The cornerstone of Todd LaBrie’s business philosophy is efficiency. Take one look at his company, Barton Drums, and you’ll see it in design, build, messaging, and pricing. That’s because LaBrie wants to put as little as possible between you and great-sounding drums.

“I come from a musical family,” says LaBrie. “My grandmother, Irene Lawrence, was an amazing guitarist and stringed instrument player back in the 1920s and ’30s, and she had music stores in Toledo, Ohio, and Chicago. She taught everything there, and even gave lessons to Les Paul and Leo Fender.”

Those are some heavy footsteps to follow, but LaBrie never shied away from his musical heritage. After receiving a drum set when he was four years old, he immediately fell in love and began learning how each component affected the sound. When his grandmother passed away, he inherited many of the vintage drums in her shop. That bittersweet bestowing cemented LaBrie’s love of simple, old-school design.

“Looking at drums today, I think we’re losing sight of what’s important,” he says. “I got sick of all the marketing; the stuff just goes around and around. I want to make the highest quality drums possible, and I just want to charge what they’re worth.”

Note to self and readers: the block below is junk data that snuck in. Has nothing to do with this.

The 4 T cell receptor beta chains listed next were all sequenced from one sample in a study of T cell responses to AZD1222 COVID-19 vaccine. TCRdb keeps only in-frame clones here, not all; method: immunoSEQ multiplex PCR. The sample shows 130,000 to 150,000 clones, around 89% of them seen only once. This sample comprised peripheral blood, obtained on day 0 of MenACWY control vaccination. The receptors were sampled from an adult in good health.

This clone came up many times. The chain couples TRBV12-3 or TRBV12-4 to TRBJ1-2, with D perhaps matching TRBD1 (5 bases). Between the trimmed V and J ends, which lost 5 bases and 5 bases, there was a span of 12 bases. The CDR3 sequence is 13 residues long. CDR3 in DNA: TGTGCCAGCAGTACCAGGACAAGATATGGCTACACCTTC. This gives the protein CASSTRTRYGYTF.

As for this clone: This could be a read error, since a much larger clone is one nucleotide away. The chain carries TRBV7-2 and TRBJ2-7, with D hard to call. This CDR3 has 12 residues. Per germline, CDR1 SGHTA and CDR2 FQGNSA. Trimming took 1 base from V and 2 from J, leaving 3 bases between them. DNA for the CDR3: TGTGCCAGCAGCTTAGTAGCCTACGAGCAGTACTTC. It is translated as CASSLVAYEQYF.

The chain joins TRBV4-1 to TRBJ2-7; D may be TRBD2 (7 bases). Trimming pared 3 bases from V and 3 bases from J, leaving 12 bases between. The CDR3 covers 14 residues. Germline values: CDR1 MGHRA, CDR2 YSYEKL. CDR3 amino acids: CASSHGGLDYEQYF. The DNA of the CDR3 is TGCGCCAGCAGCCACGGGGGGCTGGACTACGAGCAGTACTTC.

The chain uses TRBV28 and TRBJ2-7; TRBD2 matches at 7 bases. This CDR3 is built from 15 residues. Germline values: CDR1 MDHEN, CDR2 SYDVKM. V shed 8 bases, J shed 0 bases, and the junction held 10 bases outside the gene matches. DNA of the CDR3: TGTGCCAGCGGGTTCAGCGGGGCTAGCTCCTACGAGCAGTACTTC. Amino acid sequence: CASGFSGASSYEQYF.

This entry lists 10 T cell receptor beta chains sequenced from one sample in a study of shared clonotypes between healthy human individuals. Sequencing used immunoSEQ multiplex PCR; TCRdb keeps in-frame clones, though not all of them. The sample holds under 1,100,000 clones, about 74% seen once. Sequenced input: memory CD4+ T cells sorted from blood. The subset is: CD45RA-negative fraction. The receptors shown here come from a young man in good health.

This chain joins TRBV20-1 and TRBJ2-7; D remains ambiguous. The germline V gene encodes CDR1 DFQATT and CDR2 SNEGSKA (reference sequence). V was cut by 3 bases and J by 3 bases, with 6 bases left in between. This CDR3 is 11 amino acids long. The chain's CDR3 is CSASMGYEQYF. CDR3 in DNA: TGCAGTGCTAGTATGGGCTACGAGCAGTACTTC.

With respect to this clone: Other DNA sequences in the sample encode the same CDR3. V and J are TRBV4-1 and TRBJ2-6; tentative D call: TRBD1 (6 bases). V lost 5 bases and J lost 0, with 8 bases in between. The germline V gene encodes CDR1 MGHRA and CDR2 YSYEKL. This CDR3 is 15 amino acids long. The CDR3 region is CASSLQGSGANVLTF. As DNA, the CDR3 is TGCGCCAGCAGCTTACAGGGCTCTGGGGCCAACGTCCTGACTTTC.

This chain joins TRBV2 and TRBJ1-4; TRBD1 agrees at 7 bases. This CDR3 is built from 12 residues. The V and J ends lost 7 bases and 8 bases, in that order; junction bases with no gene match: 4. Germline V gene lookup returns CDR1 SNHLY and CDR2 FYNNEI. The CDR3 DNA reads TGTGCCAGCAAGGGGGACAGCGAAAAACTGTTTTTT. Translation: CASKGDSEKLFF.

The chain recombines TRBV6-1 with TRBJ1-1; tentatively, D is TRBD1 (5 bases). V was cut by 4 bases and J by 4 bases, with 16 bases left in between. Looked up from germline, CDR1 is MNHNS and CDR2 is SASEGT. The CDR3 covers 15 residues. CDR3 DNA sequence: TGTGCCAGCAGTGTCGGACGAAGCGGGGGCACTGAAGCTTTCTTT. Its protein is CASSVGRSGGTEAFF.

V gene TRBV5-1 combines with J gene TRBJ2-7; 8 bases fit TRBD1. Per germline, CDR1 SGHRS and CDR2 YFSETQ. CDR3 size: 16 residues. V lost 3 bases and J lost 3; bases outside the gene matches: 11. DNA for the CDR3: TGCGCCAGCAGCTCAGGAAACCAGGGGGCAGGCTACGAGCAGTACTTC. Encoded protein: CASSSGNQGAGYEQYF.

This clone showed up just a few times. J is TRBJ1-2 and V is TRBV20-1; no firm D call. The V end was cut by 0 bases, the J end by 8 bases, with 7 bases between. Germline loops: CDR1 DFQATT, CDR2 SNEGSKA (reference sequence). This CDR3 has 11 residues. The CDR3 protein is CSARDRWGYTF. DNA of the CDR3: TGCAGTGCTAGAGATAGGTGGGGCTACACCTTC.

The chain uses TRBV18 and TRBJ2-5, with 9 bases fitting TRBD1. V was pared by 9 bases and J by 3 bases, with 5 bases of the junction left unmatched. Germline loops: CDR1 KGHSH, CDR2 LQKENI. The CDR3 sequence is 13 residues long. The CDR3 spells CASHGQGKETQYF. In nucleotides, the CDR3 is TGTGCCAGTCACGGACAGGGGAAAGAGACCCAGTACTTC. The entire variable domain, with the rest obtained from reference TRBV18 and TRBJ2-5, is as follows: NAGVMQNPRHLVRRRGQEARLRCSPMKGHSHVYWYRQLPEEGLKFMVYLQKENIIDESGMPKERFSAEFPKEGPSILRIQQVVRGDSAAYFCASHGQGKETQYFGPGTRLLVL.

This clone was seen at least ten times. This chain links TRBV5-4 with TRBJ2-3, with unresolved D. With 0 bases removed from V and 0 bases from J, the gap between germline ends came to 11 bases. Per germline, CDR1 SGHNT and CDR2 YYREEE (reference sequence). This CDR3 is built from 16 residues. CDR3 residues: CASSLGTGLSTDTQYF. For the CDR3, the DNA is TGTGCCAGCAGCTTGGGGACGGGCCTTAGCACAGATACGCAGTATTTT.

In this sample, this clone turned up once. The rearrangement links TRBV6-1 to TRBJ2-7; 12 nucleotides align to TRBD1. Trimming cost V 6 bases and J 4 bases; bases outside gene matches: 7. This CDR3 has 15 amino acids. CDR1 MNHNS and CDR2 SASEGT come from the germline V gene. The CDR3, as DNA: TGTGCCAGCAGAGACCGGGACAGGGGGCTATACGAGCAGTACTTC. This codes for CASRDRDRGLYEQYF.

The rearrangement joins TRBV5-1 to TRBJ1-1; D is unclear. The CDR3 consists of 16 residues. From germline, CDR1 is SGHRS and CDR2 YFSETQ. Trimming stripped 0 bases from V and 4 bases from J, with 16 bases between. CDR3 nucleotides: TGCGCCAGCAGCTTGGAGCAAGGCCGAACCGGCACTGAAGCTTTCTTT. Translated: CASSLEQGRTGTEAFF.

LaBrie spent several years in R&D, taking factory tours and working alongside builders, all with an eye toward producing the kind of elegant tubs he grew up with. In the end, he settled on a simple shell to serve as Barton’s core.

“I made my shells a little thicker,” he says. “They’re only 5-ply, but I alternate with thinner and thicker plies so they’re almost as thick as 8- or 9-ply shells. And I wanted to make them out of the best stuff, from the very beginning. I use North American maple, German beech, and African ribbon mahogany.”

Rather than committing to certain lines or specific products, LaBrie offers small-batch builds using materials that balance top-flight quality with accessible pricing. That means the little mahogany bop kit you’ve got your eye on might not be available next year, but something equally intriguing certainly will be.

Speaking of the future, LaBrie is currently working on two new designs. One is a vintage-inspired layup of maple, poplar, and mahogany, while the other features smaller shell sizes to better suit shrinking stages and tight spaces.

Since the company’s official launch in 2016, Barton has seen a wave of devoted players who appreciate classic looks and clear sounds. LaBrie’s low-overhead pricing structure doesn’t hurt, either. “I just want to make the tools a little more affordable,” he says. “I’m trying to make the process of drum building as efficient as possible so people get the most for their money.”

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